I plan to make 2022 my best year ever and have a long list of places to go and people to see. What about you? What do you want to accomplish this year?

Enjoy!

Karen

When I first heard the quote “Is the upside worth the downside?” I was struck by what a great piece of advice it offers.

Think about it. When you are evaluating whether to do something, you ask yourself, “Are the benefits I will gain MORE than what I am likely to lose?”

In fact, as I look back on the last week, I can tell you it was the single biggest help in making three significant decisions:

  1. We had made plans to travel to Virginia many months ago to visit family for the holidays, which meant we would have been traveling last Monday through Thursday. With the Omicron variant starting to surge, and my partner Jack’s cancer infusion coming up on Monday January 3, we decided two days before Christmas to cancel/delay our trip. The upside (seeing family) was not worth the downside (risking getting COVID, and having to miss his cancer treatment).
  2. For New Year’s Eve, we had made reservations at our favorite local restaurant—an early dinner by ourselves. Because it was so cold outside, we chose to make our reservations for inside the restaurant. But, when we woke up on New Year’s Eve, we decided to cancel the reservations and stay home alone and have a home-cooked meal and a very nice bottle of wine. Again, the upside (going out to celebrate the New Year) was not worth the downside (being exposed to a bunch of unmasked people in an enclosed, small restaurant). We sent a video to close friends and family in place of being able to gather in person — you can view it on Jack’s Facebook page here.
  3. Last week at my office, we were interviewing many candidates for a variety of open positions. Our practice is to have at least three or four people interview every serious candidate, and then we meet afterward to debrief and discuss the candidate. We had an excellent candidate for a certain position and this person received fairly high marks from all after the individual interviews. However, because we ask for plusses and minuses and make the time for a robust discussion of each candidate, quite a few “red flags” came up in the discussion. And although this candidate had the qualifications for the position (and the position has been open for a significant amount of time), in the end, the group agreed that the upside was not worth the downside.

Finally, speaking of New Year’s Eve, we got up at 5:00 a.m. that morning and made the one-hour drive to a Southern California landmark—Potato Chip Rock in Ramona—and hiked two miles to the top of the mountain. The whole point of hiking up there is to jump out to stand on “the Chip” and take photos. There was not a crowd that morning (probably because it was sub-50 degrees), so the conditions were perfect. But, as Jack got ready to scale the last rock for the photo, his foot kept slipping due to the recent rains. After a few tries, he proclaimed, “The upside (being on the chip) is NOT worth the downside (slipping and falling).” So, we took this photo from another, less treacherous rock.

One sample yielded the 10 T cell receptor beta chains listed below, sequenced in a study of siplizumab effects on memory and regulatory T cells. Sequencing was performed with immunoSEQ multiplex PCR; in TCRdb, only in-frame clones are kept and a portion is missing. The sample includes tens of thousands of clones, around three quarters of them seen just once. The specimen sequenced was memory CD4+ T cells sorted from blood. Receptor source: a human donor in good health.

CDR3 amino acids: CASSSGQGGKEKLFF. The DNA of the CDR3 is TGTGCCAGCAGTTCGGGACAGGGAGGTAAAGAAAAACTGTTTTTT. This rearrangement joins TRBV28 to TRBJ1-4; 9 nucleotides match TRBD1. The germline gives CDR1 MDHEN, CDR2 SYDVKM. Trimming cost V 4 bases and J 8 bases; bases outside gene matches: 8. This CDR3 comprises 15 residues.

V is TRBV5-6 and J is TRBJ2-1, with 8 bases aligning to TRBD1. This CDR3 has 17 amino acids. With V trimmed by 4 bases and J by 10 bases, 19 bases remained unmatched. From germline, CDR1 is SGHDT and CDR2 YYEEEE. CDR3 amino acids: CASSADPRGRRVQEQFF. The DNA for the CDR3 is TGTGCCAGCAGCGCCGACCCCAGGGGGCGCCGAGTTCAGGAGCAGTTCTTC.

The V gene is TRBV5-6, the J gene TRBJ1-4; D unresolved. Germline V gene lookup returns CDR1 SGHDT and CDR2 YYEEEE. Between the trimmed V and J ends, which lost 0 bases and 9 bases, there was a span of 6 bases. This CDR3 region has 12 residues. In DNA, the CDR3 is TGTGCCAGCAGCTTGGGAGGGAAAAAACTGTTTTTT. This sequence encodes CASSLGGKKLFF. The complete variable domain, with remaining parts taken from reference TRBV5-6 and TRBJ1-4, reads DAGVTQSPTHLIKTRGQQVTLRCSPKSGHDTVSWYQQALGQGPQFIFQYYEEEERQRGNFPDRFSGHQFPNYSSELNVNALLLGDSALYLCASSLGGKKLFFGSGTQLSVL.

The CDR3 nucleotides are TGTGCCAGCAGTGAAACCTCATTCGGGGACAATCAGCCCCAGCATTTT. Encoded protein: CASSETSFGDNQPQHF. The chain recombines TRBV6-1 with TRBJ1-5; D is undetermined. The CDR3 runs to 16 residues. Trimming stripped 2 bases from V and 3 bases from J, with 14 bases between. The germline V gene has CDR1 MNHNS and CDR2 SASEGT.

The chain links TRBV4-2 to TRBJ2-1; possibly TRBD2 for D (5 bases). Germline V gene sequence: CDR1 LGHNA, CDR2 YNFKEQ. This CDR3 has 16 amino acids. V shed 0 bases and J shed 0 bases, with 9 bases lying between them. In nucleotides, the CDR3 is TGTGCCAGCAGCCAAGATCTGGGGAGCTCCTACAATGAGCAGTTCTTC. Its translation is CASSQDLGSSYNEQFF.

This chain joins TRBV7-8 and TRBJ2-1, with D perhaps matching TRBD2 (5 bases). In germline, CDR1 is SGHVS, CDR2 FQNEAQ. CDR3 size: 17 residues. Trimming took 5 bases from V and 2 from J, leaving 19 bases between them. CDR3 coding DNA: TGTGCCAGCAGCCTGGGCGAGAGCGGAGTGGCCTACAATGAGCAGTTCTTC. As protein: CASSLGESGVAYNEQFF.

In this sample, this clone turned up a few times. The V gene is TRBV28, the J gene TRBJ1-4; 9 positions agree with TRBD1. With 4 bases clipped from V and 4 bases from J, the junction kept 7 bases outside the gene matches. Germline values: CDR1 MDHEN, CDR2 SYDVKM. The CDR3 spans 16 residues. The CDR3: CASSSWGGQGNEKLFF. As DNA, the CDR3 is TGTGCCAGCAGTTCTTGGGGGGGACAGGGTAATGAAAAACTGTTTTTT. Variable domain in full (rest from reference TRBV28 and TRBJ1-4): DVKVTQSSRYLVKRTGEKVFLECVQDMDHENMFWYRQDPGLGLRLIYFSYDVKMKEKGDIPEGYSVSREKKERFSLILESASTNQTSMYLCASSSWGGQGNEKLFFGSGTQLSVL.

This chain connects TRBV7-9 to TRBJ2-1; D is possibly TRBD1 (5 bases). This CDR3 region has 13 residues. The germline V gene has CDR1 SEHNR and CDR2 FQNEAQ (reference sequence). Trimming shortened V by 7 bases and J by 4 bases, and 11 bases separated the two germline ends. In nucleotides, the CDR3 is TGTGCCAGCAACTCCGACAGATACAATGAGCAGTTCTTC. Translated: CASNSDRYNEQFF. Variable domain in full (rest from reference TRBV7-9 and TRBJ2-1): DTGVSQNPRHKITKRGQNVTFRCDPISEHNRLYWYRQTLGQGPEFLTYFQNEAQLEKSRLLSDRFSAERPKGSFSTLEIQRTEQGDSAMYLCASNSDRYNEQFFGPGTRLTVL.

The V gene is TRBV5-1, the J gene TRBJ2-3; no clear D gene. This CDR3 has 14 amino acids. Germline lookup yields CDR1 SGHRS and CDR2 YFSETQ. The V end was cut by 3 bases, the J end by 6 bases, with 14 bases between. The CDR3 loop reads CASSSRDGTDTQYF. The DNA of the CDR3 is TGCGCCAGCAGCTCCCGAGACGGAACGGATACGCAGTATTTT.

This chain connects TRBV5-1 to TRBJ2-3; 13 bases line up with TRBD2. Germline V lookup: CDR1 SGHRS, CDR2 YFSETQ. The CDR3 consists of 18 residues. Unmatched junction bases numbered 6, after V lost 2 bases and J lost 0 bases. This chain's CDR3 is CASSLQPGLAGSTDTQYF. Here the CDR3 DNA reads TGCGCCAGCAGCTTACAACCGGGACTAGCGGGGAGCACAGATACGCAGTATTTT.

As you move into the new year, and have both personal and professional decisions to make, I hope you will pause and consider: Is the upside worth the downside?  Perhaps it will be about attending a social gathering, taking a new job, changing your physical workout routine, or going to bed early to get more rest, vs. watching your favorite show. Or another decision or habit.  It is a great exercise to ask yourself that question.

Hope you did something fun to welcome in the new year. Cheers to a fantastic 2022!

Karen

Ideas for Delectable and Drool-Worthy Displays

Los Alamitos, CA (January 2022) – Consumers this winter are facing the seasonal blahs coupled with the effects of the global pandemic. Give them a reason to embrace staying in by inspiring them to get a little creative in the kitchen. This Valentine’s Day is the perfect time to get shoppers inspired about the creative possibilities of crepes—a blank canvas, if you will, just waiting to be discovered. Whether planning a sweet treat for a loved one or whipping up festive food for Galentine’s Day, crepes are a fun way to add excitement and fill in the gap in between New Year’s healthy eating and St. Patrick’s Day festivities.

To help make your store a creativity destination, encourage shoppers to make a delicious Valentine’s Day breakfast at home by cross-merchandising crepes by the egg case to inspire shoppers to create crepes filled with scrambled eggs, sliced apples and cheddar cheese, as the ultimate sweet & savory way to start your day (after all leisurely breakfasts are trending for 2022).

Or merchandise Frieda’s French-style crepes along with tropicals such as bananas and pineapples, since February is a great time for desserts that cue a “tropical escape.” Think Bananas Foster or Pineapple Upside-Down crepes. Drooling yet? If not, expand your berry patch by showcasing crepes, whipped cream, Nutella and hazelnuts with signage showing Frieda’s Strawberry & Chocolate Hazelnut Crepe Cake.

Call your Frieda’s account manager today to help make your store the creative crepe destination, inside of the produce department and beyond.

About Frieda’s Inc.

Frieda’s Specialty Produce has been inspiring new food experiences for friends, families and food lovers everywhere since 1962. From kiwifruit and dragon fruit, to Stokes Purple® sweet potatoes and habanero peppers, Frieda’s has introduced more than 200 unique fruits and vegetables to the U.S. marketplace. Founded by produce industry trailblazer Dr. Frieda Rapoport Caplan, the family company is owned and operated by Frieda’s daughters, Karen Caplan and Jackie Caplan Wiggins, in Orange County, California. Find Frieda’s on Facebook, @FriedasProduce and Friedas.com. Inspire. Taste. Love.